Adsense etc is a biggy. There is so much good information on the internet, particularly in blogs. Many people pay for thier blog with adveritising. If do not track was a default setting for many visitors, then site revenue may drop and some great bloggers may give up and keep their knowledge to themselves.
Striking a happy balance is always difficult, especially in a fast changing medium like the internet.
I am a little bias as am building a site that will include affiliate links. While I will not write about the affiliate products I will put affiliate banners on my pages.


True unfortunately using AdBlock and Ghostery doesn’t easily scale with the current state of the web.
If everyone did it, we’d break a lot of the current web.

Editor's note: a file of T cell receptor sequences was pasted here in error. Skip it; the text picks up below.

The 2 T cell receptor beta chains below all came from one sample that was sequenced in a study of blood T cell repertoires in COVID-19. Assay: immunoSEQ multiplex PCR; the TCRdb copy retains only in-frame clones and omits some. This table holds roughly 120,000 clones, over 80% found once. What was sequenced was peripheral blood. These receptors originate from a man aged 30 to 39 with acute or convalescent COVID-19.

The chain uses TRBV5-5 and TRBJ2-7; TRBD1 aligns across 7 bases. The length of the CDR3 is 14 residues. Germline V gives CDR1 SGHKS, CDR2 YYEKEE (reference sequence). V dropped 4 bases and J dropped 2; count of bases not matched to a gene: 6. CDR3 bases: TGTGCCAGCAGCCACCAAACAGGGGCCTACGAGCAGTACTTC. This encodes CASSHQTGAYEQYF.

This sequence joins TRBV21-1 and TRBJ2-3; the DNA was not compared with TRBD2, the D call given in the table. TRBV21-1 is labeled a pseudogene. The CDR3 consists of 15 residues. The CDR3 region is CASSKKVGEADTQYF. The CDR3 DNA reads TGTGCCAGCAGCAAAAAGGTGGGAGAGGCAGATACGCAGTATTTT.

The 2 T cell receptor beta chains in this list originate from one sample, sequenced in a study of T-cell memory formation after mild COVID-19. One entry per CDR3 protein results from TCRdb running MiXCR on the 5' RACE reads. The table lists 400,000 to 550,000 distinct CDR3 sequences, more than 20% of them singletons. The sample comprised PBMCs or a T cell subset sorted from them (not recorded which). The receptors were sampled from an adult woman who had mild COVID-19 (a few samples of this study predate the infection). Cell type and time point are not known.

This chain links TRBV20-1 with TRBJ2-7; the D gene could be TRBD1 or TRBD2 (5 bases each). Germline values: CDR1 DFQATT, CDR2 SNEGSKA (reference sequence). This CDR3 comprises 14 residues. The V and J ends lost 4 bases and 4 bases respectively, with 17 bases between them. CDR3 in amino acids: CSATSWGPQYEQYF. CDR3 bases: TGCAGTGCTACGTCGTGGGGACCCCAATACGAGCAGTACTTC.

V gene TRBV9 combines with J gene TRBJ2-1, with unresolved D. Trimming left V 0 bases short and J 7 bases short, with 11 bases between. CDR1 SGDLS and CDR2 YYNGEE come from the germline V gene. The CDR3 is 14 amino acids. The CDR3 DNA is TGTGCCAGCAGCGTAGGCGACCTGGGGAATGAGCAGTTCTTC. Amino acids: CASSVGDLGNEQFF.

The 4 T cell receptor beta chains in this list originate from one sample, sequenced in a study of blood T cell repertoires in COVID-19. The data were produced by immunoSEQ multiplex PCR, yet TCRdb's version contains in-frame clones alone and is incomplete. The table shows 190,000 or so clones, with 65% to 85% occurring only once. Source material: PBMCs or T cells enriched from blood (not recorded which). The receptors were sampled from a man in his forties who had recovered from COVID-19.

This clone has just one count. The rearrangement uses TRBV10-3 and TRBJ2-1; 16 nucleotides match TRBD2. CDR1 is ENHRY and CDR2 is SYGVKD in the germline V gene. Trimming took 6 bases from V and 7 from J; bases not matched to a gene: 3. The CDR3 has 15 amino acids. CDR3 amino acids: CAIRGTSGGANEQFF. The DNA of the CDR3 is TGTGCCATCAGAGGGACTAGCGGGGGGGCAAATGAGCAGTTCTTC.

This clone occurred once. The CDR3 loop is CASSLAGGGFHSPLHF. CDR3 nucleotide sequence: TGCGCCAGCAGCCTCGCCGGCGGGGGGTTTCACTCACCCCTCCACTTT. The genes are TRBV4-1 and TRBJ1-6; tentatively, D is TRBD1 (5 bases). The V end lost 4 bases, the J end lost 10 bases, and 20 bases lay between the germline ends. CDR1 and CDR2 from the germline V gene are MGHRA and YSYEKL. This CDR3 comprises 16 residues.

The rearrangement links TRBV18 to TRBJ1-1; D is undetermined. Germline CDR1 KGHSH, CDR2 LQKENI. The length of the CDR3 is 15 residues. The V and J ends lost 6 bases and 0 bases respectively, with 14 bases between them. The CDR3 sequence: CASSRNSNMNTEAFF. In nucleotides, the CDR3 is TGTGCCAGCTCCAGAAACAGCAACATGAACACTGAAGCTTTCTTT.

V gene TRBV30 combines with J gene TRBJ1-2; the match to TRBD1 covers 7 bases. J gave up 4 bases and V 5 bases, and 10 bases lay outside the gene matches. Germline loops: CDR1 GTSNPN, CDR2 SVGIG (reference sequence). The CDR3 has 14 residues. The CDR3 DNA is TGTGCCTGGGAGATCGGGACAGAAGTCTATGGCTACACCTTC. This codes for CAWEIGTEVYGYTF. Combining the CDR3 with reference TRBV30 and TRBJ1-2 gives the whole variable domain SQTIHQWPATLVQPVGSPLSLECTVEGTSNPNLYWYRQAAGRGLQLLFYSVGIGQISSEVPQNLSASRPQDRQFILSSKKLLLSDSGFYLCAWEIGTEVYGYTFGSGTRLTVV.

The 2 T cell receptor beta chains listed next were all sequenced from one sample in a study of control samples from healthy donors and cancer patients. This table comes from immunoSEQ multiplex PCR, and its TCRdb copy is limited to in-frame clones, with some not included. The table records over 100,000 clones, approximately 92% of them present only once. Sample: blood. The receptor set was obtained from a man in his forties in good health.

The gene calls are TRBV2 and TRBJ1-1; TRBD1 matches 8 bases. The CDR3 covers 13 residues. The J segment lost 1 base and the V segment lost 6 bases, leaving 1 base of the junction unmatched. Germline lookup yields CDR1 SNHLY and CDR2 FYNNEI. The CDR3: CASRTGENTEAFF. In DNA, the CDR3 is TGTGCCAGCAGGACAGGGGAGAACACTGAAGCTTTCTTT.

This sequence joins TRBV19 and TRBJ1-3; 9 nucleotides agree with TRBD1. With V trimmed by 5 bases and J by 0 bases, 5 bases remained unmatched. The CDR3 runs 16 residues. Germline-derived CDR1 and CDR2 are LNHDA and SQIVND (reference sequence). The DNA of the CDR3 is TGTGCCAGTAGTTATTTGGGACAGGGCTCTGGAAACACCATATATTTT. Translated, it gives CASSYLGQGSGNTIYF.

Steve…thank you for these extra activity blog post. They are the most fun to read and at the same time educational or informative.
I leaned towards a slight obsessive privacy browsing as a principle. I belong to none of the social networks either. Nearly 18 of 22 of my domains use HTTPS.
Here is Internet Archives reason for HTTPS in is blog post a few weeks ago.
“Now HTTPS by default…. For several years, the Internet Archive has tried to

avoid keeping Internet Protocol (IP) addresses of our readers. Web servers and other software that interacts with web users record IP addresses in their logs by default which leaves a record that makes it possible to reconstruct who looked at what.


Thanks treat2day!
We’ve been throwing around the idea of running the whole of OSTraining behind an SSL.
What’s your experience been like with running your sites behind an SSL?

Would love your thoughts, please comment.x